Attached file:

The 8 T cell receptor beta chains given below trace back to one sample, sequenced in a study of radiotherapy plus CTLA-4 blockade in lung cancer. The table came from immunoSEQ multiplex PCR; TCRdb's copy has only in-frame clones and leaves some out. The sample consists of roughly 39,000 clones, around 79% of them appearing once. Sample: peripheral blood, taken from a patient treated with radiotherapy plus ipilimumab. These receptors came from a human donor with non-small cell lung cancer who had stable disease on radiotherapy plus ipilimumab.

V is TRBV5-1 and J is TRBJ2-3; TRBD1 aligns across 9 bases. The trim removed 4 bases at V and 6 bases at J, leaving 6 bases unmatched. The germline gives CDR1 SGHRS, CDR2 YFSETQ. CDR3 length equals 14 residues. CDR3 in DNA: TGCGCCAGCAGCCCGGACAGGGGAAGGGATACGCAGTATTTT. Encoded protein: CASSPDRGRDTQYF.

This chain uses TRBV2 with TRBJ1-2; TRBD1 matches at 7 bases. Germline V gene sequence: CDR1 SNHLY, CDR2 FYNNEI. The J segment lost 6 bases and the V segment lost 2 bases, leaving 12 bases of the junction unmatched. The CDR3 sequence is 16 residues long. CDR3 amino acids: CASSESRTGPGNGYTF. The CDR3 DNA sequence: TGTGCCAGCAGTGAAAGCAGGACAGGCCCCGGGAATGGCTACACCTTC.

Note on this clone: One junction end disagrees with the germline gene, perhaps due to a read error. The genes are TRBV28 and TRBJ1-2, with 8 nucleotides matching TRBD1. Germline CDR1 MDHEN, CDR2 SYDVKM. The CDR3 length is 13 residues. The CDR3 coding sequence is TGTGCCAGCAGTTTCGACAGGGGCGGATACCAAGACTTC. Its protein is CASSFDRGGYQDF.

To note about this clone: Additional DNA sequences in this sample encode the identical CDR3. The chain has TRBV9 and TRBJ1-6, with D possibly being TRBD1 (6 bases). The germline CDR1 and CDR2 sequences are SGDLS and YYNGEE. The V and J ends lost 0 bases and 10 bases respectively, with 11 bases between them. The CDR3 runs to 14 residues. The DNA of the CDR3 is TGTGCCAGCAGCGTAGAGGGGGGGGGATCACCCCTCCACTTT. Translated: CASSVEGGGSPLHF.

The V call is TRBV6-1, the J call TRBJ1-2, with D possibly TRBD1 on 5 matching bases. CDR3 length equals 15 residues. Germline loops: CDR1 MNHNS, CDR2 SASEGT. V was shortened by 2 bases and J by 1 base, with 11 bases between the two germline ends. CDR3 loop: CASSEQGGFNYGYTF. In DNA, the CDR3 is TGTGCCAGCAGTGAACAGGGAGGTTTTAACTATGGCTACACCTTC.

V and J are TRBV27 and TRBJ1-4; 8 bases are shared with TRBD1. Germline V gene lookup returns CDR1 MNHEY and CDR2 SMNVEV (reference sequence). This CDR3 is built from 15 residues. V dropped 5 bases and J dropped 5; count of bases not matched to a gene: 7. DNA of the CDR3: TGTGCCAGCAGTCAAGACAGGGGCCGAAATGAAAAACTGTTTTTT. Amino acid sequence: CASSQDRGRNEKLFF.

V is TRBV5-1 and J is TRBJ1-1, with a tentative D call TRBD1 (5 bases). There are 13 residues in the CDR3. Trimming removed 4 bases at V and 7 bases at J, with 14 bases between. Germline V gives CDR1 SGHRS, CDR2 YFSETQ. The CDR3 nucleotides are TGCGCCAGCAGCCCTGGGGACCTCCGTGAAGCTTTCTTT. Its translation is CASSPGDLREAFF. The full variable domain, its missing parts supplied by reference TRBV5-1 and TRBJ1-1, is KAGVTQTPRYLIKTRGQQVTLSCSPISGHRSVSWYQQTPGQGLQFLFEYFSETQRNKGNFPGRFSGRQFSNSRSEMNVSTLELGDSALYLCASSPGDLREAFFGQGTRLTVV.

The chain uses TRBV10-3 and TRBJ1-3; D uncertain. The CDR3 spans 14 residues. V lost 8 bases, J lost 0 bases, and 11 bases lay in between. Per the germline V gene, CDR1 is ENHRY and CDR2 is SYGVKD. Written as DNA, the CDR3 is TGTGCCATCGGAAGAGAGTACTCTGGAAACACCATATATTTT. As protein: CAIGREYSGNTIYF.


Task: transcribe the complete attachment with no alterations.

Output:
The 8 T cell receptor beta chains given below trace back to one sample, sequenced in a study of radiotherapy plus CTLA-4 blockade in lung cancer. The table came from immunoSEQ multiplex PCR; TCRdb's copy has only in-frame clones and leaves some out. The sample consists of roughly 39,000 clones, around 79% of them appearing once. Sample: peripheral blood, taken from a patient treated with radiotherapy plus ipilimumab. These receptors came from a human donor with non-small cell lung cancer who had stable disease on radiotherapy plus ipilimumab.

V is TRBV5-1 and J is TRBJ2-3; TRBD1 aligns across 9 bases. The trim removed 4 bases at V and 6 bases at J, leaving 6 bases unmatched. The germline gives CDR1 SGHRS, CDR2 YFSETQ. CDR3 length equals 14 residues. CDR3 in DNA: TGCGCCAGCAGCCCGGACAGGGGAAGGGATACGCAGTATTTT. Encoded protein: CASSPDRGRDTQYF.

This chain uses TRBV2 with TRBJ1-2; TRBD1 matches at 7 bases. Germline V gene sequence: CDR1 SNHLY, CDR2 FYNNEI. The J segment lost 6 bases and the V segment lost 2 bases, leaving 12 bases of the junction unmatched. The CDR3 sequence is 16 residues long. CDR3 amino acids: CASSESRTGPGNGYTF. The CDR3 DNA sequence: TGTGCCAGCAGTGAAAGCAGGACAGGCCCCGGGAATGGCTACACCTTC.

Note on this clone: One junction end disagrees with the germline gene, perhaps due to a read error. The genes are TRBV28 and TRBJ1-2, with 8 nucleotides matching TRBD1. Germline CDR1 MDHEN, CDR2 SYDVKM. The CDR3 length is 13 residues. The CDR3 coding sequence is TGTGCCAGCAGTTTCGACAGGGGCGGATACCAAGACTTC. Its protein is CASSFDRGGYQDF.

To note about this clone: Additional DNA sequences in this sample encode the identical CDR3. The chain has TRBV9 and TRBJ1-6, with D possibly being TRBD1 (6 bases). The germline CDR1 and CDR2 sequences are SGDLS and YYNGEE. The V and J ends lost 0 bases and 10 bases respectively, with 11 bases between them. The CDR3 runs to 14 residues. The DNA of the CDR3 is TGTGCCAGCAGCGTAGAGGGGGGGGGATCACCCCTCCACTTT. Translated: CASSVEGGGSPLHF.

The V call is TRBV6-1, the J call TRBJ1-2, with D possibly TRBD1 on 5 matching bases. CDR3 length equals 15 residues. Germline loops: CDR1 MNHNS, CDR2 SASEGT. V was shortened by 2 bases and J by 1 base, with 11 bases between the two germline ends. CDR3 loop: CASSEQGGFNYGYTF. In DNA, the CDR3 is TGTGCCAGCAGTGAACAGGGAGGTTTTAACTATGGCTACACCTTC.

V and J are TRBV27 and TRBJ1-4; 8 bases are shared with TRBD1. Germline V gene lookup returns CDR1 MNHEY and CDR2 SMNVEV (reference sequence). This CDR3 is built from 15 residues. V dropped 5 bases and J dropped 5; count of bases not matched to a gene: 7. DNA of the CDR3: TGTGCCAGCAGTCAAGACAGGGGCCGAAATGAAAAACTGTTTTTT. Amino acid sequence: CASSQDRGRNEKLFF.

V is TRBV5-1 and J is TRBJ1-1, with a tentative D call TRBD1 (5 bases). There are 13 residues in the CDR3. Trimming removed 4 bases at V and 7 bases at J, with 14 bases between. Germline V gives CDR1 SGHRS, CDR2 YFSETQ. The CDR3 nucleotides are TGCGCCAGCAGCCCTGGGGACCTCCGTGAAGCTTTCTTT. Its translation is CASSPGDLREAFF. The full variable domain, its missing parts supplied by reference TRBV5-1 and TRBJ1-1, is KAGVTQTPRYLIKTRGQQVTLSCSPISGHRSVSWYQQTPGQGLQFLFEYFSETQRNKGNFPGRFSGRQFSNSRSEMNVSTLELGDSALYLCASSPGDLREAFFGQGTRLTVV.

The chain uses TRBV10-3 and TRBJ1-3; D uncertain. The CDR3 spans 14 residues. V lost 8 bases, J lost 0 bases, and 11 bases lay in between. Per the germline V gene, CDR1 is ENHRY and CDR2 is SYGVKD. Written as DNA, the CDR3 is TGTGCCATCGGAAGAGAGTACTCTGGAAACACCATATATTTT. As protein: CAIGREYSGNTIYF.